The NBS released the July CPI report this morning. The official report showed that Nigeria’s headline inflation surged to 19.64% in July, which is 1.04% higher than June inflation rate of 18.6%. This is the 6th consecutive monthly increase and the highest inflation rate in 17 years.
The continued spike in inflation largely reflects the combined effects of exchange rate pass-through and the surge in diesel prices. Despite the decline in global commodity prices, Nigeria’s food and core inflation surged, reflecting persistence of domestic inflation-stoking factors such as exchange rate and energy prices. The increased transportation and logistic costs resulting from the surge in diesel price continue to elevate food inflation, which is the major driver of the headline inflation.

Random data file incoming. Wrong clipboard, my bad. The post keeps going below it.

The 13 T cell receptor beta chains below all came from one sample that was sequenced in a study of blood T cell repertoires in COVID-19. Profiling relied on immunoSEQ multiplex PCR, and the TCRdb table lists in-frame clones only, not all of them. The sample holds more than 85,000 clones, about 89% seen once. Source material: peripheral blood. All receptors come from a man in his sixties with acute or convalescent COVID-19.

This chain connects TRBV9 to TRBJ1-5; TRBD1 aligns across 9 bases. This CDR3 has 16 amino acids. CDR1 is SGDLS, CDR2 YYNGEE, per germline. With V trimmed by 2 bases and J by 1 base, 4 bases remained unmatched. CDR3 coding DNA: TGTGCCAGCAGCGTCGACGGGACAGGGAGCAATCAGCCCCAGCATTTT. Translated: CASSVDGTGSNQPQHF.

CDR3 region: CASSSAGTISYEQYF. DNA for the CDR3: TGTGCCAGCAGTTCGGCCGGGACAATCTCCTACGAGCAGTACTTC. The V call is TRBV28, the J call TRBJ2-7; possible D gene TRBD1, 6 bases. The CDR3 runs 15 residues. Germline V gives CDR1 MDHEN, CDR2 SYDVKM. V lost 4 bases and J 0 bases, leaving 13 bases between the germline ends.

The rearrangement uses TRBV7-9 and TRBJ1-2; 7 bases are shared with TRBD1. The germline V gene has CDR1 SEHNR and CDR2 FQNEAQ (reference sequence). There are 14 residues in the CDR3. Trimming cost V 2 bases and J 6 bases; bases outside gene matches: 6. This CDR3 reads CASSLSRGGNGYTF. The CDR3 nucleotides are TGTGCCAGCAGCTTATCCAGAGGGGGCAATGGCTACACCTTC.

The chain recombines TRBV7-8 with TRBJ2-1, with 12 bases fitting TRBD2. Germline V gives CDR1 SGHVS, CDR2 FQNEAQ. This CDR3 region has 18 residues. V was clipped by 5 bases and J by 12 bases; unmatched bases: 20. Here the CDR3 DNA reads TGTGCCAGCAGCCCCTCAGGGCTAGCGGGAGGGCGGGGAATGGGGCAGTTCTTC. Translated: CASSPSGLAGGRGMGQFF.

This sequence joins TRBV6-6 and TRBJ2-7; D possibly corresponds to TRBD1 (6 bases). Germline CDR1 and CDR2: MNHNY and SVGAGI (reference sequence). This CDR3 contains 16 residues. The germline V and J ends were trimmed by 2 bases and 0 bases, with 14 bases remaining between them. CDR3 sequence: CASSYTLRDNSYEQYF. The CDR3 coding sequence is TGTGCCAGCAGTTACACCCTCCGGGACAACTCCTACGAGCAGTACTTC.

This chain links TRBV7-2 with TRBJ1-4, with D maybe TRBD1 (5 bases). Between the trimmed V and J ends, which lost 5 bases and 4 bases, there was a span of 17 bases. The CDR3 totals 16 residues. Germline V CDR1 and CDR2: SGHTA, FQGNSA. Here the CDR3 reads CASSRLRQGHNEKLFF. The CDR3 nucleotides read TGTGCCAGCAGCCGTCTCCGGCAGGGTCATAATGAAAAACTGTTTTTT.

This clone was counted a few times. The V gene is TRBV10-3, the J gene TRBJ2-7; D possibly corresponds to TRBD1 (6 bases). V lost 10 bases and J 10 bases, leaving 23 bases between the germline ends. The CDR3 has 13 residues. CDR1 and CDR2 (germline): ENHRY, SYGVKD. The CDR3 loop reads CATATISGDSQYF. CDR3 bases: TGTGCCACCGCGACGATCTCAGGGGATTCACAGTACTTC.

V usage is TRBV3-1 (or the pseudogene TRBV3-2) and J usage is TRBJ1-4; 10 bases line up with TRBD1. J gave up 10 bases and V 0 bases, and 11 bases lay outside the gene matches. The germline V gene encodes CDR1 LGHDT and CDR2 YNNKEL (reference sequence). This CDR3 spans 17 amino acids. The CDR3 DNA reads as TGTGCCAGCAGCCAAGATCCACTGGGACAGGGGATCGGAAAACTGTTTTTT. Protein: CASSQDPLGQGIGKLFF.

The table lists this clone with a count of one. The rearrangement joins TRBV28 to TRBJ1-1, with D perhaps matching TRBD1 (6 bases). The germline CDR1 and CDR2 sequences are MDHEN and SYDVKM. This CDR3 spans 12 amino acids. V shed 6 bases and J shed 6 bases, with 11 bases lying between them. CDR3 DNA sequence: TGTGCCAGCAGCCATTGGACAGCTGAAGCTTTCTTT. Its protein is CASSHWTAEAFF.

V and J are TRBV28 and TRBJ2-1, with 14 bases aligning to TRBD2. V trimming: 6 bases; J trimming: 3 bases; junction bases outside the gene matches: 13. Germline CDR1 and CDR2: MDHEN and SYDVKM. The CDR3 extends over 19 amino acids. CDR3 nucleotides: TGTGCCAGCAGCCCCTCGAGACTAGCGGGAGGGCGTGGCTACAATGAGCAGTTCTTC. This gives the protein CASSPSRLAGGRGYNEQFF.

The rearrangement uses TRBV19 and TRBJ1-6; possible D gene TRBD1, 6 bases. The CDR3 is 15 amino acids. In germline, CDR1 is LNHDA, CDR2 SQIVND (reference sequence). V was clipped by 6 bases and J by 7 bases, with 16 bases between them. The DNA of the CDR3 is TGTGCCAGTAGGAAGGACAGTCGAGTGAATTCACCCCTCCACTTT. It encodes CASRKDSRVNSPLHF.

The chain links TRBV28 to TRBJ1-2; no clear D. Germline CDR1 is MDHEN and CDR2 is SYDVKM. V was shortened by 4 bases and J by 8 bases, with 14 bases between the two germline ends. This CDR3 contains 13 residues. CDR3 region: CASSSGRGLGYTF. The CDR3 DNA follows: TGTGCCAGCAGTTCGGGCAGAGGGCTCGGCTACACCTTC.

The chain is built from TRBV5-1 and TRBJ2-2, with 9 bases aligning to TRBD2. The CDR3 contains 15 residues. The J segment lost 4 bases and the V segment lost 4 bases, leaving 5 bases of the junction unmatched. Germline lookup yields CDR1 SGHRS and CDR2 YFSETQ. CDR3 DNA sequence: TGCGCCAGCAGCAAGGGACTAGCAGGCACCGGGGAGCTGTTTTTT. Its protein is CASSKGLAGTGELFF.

Trickle-down Tailwinds from global commodity prices.
Nigeria, being an import-dependent country, is expected to benefit from the general decline in food prices: the global food price index declined for the fourth consecutive time in July, hitting a 4-year low of 140.9. It is expected that the moderation in US inflation, which eased to 8.5% in July will have a knock-on effect on global inflation. The US is the world’s largest economy with 25% of global output of goods and services.
CBN unlikely to increase interest rates again in September.
The Central bank will await the GDP numbers expected to be published in August 26. If the numbers are positive, the MPC may be reluctant to increase the interest rates in its next meeting scheduled to hold in September 2022.
In this edition of FDC Economic Bulletin, the FDC Think Tank shares its thoughts on the impact of July inflation numbers on the economy.
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